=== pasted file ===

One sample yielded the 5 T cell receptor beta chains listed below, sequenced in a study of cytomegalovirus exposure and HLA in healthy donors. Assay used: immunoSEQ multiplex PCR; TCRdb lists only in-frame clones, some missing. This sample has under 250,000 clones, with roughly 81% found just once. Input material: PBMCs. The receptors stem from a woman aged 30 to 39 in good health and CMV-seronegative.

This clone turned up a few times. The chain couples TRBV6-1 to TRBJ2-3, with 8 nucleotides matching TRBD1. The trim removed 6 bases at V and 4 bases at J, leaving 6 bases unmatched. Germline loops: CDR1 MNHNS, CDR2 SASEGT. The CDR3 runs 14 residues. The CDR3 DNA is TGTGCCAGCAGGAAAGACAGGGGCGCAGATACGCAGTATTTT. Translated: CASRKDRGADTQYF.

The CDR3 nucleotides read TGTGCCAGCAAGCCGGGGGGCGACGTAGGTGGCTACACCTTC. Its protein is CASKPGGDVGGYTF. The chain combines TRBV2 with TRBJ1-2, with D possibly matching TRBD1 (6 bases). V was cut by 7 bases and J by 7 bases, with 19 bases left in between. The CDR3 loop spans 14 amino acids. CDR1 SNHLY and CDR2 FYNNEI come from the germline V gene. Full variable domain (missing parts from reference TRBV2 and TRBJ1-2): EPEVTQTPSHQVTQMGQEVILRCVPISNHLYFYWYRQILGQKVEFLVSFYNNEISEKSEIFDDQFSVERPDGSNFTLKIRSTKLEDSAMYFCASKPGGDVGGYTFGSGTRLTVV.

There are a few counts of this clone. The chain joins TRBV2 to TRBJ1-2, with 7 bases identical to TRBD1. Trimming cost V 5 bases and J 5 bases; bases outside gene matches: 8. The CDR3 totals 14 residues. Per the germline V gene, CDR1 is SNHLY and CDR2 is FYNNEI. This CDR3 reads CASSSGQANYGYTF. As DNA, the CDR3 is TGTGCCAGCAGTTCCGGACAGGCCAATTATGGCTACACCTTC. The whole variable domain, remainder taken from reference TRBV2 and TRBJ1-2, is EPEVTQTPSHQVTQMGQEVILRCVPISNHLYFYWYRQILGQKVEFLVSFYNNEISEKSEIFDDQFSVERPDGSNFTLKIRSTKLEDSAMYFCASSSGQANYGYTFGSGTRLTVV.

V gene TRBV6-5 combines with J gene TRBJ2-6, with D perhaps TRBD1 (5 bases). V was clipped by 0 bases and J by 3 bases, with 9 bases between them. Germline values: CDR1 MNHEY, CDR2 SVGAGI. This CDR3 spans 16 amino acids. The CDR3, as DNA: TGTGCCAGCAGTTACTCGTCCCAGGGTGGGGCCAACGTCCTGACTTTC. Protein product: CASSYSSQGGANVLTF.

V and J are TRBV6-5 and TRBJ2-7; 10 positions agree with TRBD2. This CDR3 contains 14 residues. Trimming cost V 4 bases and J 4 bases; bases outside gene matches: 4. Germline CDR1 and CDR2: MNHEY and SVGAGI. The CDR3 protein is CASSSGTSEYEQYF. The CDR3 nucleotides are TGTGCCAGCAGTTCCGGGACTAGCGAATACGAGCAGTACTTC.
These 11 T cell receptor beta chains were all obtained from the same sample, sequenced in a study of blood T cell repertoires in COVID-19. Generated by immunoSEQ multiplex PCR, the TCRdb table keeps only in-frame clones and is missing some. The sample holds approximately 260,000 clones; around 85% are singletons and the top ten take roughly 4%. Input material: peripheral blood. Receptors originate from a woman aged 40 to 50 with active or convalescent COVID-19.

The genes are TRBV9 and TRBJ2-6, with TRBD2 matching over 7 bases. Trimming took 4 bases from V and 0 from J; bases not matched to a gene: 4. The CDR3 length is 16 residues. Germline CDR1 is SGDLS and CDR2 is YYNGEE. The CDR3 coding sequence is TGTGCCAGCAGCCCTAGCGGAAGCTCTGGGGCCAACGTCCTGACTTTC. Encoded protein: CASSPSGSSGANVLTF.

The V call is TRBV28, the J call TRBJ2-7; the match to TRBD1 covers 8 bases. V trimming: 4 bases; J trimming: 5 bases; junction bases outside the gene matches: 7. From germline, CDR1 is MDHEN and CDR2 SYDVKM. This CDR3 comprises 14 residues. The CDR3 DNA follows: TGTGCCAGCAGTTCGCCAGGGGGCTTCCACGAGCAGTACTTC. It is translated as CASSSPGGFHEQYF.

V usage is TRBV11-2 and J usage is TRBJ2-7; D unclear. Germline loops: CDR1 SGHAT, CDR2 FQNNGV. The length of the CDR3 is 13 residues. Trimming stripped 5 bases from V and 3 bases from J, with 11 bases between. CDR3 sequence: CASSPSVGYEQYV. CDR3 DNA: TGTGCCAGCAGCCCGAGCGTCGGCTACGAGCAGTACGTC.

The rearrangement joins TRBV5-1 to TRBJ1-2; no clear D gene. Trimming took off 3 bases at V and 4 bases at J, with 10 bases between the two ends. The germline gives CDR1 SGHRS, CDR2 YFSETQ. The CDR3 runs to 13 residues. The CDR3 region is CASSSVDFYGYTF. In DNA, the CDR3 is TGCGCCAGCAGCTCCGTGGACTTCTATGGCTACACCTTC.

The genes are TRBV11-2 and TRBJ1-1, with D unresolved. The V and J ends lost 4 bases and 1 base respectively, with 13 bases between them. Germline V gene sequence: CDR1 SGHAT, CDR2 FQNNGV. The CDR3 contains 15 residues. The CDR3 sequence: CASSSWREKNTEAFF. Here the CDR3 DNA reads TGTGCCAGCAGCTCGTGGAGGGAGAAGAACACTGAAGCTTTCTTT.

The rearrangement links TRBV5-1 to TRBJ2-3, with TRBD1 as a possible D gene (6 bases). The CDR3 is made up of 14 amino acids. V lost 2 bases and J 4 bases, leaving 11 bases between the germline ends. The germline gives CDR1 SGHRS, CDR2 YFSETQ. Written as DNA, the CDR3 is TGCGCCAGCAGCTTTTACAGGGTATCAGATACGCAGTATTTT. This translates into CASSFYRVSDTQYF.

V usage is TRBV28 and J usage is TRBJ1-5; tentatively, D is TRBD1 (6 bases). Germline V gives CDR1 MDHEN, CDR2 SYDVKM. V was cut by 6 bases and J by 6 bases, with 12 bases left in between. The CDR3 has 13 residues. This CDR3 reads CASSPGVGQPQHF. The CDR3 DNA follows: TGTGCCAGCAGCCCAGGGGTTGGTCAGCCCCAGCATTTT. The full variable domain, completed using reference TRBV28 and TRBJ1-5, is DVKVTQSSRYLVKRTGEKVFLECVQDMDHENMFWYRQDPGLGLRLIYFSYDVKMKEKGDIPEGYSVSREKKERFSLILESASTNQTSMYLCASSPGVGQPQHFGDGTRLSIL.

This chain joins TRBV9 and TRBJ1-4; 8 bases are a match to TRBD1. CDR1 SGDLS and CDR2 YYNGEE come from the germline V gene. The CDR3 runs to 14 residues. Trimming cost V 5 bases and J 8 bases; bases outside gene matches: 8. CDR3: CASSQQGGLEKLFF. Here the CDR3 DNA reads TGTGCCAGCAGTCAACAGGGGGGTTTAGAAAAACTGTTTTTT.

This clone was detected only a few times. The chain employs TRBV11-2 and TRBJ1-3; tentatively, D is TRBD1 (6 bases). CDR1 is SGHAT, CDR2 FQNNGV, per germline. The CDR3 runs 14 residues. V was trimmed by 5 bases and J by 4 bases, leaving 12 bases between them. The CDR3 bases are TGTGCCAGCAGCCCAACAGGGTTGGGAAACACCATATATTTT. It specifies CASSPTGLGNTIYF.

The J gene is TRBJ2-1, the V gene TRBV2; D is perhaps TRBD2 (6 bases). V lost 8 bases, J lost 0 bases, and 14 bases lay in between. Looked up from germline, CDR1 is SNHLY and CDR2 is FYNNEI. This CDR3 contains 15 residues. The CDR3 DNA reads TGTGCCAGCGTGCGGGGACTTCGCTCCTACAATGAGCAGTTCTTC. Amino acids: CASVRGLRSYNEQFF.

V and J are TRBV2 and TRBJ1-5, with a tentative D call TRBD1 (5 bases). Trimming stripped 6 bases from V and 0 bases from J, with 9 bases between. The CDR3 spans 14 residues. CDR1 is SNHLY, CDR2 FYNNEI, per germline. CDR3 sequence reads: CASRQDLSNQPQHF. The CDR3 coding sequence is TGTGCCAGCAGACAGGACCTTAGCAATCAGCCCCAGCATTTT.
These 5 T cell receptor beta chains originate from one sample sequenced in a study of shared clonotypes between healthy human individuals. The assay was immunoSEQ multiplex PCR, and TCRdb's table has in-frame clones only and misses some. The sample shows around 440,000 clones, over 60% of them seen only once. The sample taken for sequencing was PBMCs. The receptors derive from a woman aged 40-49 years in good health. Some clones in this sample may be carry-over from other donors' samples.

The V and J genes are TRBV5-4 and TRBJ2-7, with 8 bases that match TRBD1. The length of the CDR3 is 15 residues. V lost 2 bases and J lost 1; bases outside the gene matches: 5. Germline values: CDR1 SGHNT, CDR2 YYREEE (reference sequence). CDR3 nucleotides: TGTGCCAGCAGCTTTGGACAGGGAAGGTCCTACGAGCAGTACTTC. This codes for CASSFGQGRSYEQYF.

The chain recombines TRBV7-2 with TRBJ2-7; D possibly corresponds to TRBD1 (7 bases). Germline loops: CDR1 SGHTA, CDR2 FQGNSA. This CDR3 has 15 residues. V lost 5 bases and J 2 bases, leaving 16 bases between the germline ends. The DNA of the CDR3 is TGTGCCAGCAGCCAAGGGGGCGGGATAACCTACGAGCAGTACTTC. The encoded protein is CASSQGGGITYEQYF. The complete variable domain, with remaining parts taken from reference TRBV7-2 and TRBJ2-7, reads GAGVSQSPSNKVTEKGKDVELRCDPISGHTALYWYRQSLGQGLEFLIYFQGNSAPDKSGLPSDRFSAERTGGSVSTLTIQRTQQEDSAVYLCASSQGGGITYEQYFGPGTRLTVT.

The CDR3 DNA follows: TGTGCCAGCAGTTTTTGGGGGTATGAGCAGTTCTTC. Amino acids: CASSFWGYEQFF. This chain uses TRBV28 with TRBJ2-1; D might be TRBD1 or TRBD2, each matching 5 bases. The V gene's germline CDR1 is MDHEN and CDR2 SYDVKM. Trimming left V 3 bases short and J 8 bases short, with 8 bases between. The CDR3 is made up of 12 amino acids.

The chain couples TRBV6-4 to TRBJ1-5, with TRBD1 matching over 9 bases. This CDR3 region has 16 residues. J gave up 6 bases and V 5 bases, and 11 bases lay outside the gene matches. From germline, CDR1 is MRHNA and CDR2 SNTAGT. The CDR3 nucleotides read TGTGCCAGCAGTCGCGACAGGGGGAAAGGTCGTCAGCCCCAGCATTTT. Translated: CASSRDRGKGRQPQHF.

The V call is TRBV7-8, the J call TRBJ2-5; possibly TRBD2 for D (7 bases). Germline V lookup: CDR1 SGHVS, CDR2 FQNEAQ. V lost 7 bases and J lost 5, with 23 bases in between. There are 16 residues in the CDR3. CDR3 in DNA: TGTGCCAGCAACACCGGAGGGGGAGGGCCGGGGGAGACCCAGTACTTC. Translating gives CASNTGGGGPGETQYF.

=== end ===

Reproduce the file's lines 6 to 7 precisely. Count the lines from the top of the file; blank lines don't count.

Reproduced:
V and J are TRBV6-5 and TRBJ2-7; 10 positions agree with TRBD2. This CDR3 contains 14 residues. Trimming cost V 4 bases and J 4 bases; bases outside gene matches: 4. Germline CDR1 and CDR2: MNHEY and SVGAGI. The CDR3 protein is CASSSGTSEYEQYF. The CDR3 nucleotides are TGTGCCAGCAGTTCCGGGACTAGCGAATACGAGCAGTACTTC.
These 11 T cell receptor beta chains were all obtained from the same sample, sequenced in a study of blood T cell repertoires in COVID-19. Generated by immunoSEQ multiplex PCR, the TCRdb table keeps only in-frame clones and is missing some. The sample holds approximately 260,000 clones; around 85% are singletons and the top ten take roughly 4%. Input material: peripheral blood. Receptors originate from a woman aged 40 to 50 with active or convalescent COVID-19.